A Complete Guide to the Best Cuts of Steak


When shopping for the perfect steak, it’s easy to be overwhelmed by the ample options. As a serious steak lover myself, I don’t think you can go wrong with any of these brilliant cuts of beef, but I’m going to take you through some of the best cuts to help you make your decision.

Different beef cuts come with different price tags, but what sets a ribeye apart from a sirloin? In this guide, we’ll break down the best cuts of steak, so you know what you’re eating, when to eat it, and how to make it. Soon enough, you’ll be cooking all types of steak like a pro.


Also known as filet mignon, the beef tenderloin cut extends from the short loin to the sirloin and is typically the most expensive steak cut. This cut is incredibly tender, small in size, and thicker than most cuts. The beef tenderloin cut is a boneless cut trimmed of fat before being sold, making it one of the leanest cuts. It’s also one of the most desirable beef cuts because it’s soft, buttery, and mild in flavour.


When to Eat: As a prized and expensive cut, beef tenderloin is often served on special occasions. This is the perfect cut for a fancy date night, birthday, anniversary, or Valentine’s Day dinner. If you’re looking for a cut of beef that is guaranteed to please, you can’t go wrong with beef tenderloin. It is also perfect to use to make beef wellington like Gordon Ramsay.


How to Make: Because the beef tenderloin is so tender, it doesn’t require long cooking times. It’s best cooked for a short time under high heat by grilling, broiling, or pan-searing. You can season it however you like, but all you really need is a little salt and pepper to impress your guests with this phenomenal cut..


RIBEYE steak

The ribeye steak comes from the upper rib cage and has loads of gorgeous fat marbling throughout the cut. With more fat comes more flavour, so the ribeye cut is deeply flavorful. One of my personal favourites, the ribeye is incredibly juicy and beefy. When cooked properly, the flavour profile is nearly unbeatable. You have to watch out for flare-ups caused by fat dripping into the flames because of the high-fat content. Cook with care and this juicy cut is likely to be one of your favourites too.

When to Eat: If you’re a major meat lover, there’s never a bad time for a ribeye steak. They can be a bit pricier than other cuts, but if your top priority is quality, then you can enjoy a ribeye anytime. Whether you’re throwing a backyard barbecue, dinner party, or a romantic evening for two, the ribeye cut is a mouthwatering choice.

How to Make: The ribeye steak cut is best cooked on a screaming hot cast-iron skillet or on the grill where the smoky flavours can help the beef to really shine. Cook it over extremely high heat for just a minute or two on each side, until you get a nice sear, then reduce the temperature until your ribeye is cooked to your liking.

Angus _Ribeye _Beef_Steak


The sirloin is the section that runs from the backbone to the belly, close to the rear legs of the cow. Because of its close proximity to the leg, this cut of beef tends to be a bit tougher than others. This cut is further divided into two parts: the top sirloin and the bottom sirloin. The top sirloin steak is a prized cut, lean and tender with tons of flavour. Most often sold as a roast, the bottom sirloin steak is less tender than the top sirloin, but still flavorful and delicious when cooked the right way.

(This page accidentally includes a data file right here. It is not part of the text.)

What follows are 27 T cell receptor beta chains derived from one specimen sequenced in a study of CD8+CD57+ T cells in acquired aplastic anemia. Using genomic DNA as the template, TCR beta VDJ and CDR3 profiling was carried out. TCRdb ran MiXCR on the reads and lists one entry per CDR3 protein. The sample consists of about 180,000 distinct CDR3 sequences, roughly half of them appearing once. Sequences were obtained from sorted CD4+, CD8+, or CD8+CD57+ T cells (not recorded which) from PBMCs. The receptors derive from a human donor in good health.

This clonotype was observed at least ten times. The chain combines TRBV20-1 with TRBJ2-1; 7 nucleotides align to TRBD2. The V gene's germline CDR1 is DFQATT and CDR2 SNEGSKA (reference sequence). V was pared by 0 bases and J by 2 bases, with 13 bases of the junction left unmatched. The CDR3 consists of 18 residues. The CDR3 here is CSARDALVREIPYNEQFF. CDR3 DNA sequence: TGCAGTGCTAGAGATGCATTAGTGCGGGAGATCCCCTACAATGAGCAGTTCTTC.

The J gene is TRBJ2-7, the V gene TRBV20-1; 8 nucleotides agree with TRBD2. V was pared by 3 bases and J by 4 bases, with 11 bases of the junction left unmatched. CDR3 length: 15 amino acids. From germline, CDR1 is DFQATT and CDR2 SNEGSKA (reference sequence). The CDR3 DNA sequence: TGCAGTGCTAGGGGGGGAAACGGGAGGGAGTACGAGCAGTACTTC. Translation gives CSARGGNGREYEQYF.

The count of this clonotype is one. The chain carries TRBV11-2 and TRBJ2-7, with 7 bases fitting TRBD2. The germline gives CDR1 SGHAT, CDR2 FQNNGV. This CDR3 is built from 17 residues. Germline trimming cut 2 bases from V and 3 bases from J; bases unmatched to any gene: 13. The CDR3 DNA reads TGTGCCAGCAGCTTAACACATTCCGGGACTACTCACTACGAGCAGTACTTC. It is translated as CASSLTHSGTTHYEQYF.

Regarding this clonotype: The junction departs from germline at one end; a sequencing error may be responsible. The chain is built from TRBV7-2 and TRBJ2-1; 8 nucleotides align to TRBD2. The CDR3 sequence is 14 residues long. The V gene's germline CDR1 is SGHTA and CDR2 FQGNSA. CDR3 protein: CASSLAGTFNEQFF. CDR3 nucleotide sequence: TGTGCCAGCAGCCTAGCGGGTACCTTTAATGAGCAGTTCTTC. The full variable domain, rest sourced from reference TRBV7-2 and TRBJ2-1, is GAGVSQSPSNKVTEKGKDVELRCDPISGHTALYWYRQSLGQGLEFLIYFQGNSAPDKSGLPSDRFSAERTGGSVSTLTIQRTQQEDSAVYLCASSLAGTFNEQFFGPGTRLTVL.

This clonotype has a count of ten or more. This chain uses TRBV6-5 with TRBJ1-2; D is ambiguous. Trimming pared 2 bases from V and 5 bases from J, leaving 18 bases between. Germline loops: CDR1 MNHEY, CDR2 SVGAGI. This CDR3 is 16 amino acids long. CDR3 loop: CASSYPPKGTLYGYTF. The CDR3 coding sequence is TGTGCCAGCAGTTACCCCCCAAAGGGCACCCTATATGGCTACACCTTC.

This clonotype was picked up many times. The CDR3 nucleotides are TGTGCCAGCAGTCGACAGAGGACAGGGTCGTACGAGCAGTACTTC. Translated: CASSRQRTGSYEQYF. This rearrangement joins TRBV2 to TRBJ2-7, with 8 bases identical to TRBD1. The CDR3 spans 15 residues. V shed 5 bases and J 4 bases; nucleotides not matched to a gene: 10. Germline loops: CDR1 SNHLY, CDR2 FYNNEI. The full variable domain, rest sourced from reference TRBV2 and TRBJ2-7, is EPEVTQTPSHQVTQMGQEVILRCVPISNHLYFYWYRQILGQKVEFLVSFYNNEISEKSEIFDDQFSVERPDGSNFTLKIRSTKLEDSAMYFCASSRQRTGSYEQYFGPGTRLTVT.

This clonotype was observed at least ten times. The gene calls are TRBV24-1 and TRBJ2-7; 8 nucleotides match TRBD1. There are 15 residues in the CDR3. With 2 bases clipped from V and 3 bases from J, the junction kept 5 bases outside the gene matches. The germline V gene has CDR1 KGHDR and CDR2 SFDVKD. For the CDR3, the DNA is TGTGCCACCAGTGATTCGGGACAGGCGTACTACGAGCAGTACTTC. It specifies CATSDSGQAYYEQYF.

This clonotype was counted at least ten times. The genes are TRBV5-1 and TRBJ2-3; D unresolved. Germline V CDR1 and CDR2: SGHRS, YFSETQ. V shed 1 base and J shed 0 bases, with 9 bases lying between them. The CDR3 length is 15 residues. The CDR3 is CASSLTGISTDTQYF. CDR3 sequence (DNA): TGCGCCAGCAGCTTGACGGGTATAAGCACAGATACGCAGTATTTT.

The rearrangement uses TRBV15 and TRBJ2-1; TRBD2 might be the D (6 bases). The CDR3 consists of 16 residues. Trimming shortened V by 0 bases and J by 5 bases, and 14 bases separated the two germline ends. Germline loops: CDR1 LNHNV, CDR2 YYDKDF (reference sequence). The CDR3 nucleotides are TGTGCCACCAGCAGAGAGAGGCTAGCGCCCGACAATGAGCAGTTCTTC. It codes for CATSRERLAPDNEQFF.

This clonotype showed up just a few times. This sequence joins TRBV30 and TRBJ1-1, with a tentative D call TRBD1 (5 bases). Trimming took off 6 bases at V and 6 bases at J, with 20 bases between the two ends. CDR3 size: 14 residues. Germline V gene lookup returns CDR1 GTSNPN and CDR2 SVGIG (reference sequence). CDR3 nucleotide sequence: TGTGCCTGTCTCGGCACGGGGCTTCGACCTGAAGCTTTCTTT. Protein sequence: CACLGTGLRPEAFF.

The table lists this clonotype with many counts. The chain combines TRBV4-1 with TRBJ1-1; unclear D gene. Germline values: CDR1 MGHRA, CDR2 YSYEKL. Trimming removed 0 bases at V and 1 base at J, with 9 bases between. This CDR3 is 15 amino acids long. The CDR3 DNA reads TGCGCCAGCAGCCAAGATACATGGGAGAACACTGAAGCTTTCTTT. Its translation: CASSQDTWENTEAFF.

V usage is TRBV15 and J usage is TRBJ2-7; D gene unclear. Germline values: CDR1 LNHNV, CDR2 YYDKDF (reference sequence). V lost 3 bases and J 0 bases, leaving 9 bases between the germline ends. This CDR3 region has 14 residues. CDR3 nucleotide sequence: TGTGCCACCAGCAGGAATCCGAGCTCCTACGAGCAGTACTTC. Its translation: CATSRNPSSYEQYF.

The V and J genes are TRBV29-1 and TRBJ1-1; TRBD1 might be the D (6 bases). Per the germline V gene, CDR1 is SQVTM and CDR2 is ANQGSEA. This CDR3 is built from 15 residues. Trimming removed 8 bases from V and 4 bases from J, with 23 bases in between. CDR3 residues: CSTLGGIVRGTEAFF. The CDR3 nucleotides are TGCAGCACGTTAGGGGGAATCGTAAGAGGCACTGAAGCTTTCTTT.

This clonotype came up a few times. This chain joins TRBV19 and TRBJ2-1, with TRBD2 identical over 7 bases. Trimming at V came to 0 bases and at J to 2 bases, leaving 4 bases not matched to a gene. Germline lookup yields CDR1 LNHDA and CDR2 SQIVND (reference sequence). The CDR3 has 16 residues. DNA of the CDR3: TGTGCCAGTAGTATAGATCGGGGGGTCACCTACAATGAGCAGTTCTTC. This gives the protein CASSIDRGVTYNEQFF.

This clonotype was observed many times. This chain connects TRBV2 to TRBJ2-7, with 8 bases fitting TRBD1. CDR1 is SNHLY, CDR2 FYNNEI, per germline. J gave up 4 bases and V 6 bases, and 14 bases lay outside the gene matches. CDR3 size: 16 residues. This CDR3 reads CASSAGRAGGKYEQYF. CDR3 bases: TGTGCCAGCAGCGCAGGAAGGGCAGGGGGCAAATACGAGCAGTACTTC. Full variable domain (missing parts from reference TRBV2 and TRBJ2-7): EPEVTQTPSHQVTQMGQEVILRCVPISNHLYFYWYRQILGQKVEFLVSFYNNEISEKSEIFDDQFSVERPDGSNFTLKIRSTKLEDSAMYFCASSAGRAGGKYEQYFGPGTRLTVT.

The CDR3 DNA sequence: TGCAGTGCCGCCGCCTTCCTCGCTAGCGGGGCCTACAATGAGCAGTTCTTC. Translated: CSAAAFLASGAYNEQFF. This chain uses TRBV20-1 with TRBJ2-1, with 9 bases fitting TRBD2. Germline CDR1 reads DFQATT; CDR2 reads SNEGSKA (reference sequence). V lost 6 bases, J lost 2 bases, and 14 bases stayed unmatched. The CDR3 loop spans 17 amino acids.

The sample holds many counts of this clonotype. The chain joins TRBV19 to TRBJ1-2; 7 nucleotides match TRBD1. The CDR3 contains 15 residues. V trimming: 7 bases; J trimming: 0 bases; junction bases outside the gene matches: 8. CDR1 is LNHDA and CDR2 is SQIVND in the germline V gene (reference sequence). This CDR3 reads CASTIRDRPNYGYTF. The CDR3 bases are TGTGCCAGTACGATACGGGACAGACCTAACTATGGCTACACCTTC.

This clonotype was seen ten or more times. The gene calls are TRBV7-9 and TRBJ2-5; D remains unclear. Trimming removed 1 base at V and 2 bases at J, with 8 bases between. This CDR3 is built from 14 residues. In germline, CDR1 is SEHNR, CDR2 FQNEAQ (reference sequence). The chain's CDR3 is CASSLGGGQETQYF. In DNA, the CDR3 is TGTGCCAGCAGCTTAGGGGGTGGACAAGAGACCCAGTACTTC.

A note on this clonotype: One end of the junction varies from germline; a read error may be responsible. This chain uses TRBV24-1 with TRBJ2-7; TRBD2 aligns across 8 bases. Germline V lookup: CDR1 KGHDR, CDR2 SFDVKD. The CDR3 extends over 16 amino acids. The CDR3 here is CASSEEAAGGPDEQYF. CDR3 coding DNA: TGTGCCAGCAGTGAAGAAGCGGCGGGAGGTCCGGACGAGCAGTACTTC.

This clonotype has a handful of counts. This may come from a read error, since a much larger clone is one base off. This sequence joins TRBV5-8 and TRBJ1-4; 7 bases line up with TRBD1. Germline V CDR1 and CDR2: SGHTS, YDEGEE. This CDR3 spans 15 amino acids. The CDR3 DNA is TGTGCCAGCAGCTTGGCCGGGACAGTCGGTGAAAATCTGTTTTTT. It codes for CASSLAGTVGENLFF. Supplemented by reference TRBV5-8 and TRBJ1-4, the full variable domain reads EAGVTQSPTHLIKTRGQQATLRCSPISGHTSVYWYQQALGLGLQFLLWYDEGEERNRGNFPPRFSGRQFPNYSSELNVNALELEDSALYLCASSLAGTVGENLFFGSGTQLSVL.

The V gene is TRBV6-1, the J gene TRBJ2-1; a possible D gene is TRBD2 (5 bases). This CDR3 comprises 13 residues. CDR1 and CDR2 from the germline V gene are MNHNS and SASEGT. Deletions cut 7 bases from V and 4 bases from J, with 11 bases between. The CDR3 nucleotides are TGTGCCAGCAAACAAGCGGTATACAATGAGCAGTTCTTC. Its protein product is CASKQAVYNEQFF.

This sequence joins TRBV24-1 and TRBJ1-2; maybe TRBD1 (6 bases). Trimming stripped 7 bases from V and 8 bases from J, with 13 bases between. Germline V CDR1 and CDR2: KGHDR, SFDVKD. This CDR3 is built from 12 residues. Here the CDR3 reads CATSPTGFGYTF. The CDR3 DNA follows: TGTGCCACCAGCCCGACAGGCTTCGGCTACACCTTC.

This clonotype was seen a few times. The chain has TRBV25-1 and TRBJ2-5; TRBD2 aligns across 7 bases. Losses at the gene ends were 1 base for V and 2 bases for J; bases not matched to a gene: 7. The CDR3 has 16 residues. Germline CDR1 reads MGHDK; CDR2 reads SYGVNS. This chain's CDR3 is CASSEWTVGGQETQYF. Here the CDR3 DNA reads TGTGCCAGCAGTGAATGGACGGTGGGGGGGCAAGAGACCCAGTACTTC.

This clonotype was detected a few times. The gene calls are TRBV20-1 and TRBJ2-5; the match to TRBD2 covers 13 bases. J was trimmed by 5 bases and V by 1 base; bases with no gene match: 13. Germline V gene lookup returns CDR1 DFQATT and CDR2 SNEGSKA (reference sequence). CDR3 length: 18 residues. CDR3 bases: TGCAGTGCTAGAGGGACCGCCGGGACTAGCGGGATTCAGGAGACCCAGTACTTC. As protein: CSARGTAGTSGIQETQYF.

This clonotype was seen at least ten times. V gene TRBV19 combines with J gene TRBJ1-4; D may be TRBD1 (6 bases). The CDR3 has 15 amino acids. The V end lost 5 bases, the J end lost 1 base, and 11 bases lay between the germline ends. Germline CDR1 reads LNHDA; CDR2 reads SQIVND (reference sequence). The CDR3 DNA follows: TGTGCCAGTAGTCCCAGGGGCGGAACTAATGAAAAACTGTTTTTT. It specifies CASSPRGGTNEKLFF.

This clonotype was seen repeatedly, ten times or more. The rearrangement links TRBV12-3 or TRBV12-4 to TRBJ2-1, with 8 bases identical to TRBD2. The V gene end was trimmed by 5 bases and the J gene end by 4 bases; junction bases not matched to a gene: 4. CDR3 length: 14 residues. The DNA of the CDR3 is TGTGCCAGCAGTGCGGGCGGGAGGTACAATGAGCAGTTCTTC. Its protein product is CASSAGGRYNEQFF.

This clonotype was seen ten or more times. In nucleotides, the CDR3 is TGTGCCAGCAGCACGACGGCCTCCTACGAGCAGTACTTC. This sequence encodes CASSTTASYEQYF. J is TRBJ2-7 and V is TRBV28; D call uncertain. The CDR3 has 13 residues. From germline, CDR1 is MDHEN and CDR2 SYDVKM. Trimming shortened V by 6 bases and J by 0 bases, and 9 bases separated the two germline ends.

When to Eat: Top sirloin cuts are excellent for grilling, so they make a fantastic steak for backyard barbecues and family dinners. (You can read here how to light the perfect barbecue). If you’re a health-conscious eater looking for a less fatty option, the top sirloin is a great choice. Bottom sirloin cuts, typically a very affordable cut, are great for family dinners and large gatherings.

How to Make: If you’re cooking a top sirloin steak, your best bet is to cook it on the grill for 10-15 minutes, depending on the thickness. Because bottom sirloin cuts are less tender than top sirloin cuts, they do better when slow-cooked, like in a stew or a pot roast.



Also known as the bone-in ribeye, the tomahawk is essentially a ribeye cut with several inches of rib bone left intact. The bone is trimmed of meat and fat before it’s sold, resembling a handle. By leaving the bone in, the tomahawk cut gets its incredible signature flavour and looks like something a caveman would eat. This cut of beef is highly marbled, extremely tender, and beyond flavorful. Because the tomahawk cut is cut according to the rib bone thickness, it’s typically thicker than a traditional ribeye.

When to Eat: Carnivores, this one is for you! The tomahawk cut is large and unique in appearance, making it ideal for dinner parties when you’re looking to impress with your mad skills on the grill. Not hosting a dinner party? No problem. It’s also the perfect ‘treat yourself’ steak. The leftovers will make for an awesome steak sandwich or salad the next day.


How to Make: Cooking the tomahawk in the oven due to its large size may be the easiest way, but grilling it is widely agreed to be the best way to get the juiciest and flavorful tomahawk steak. Because it’s so thick, you’ll want to use a meat thermometer to make sure it’s cooked to your preference.


Which Cut to Choose


The beef tenderloin, ribeye steak, sirloin steak, and tomahawk cuts are all excellent cuts of beef. Some are better for romantic date nights, and others are perfect for backyard barbecues with the family. When you start with a great cut of beef from Biltong Chief, it doesn’t take much effort to wind up with mouthwatering results. No matter which of these cuts you decide to go with, you’re gonna end up with a juicy, flavorful masterpiece. Now, go forth and cook a killer steak!

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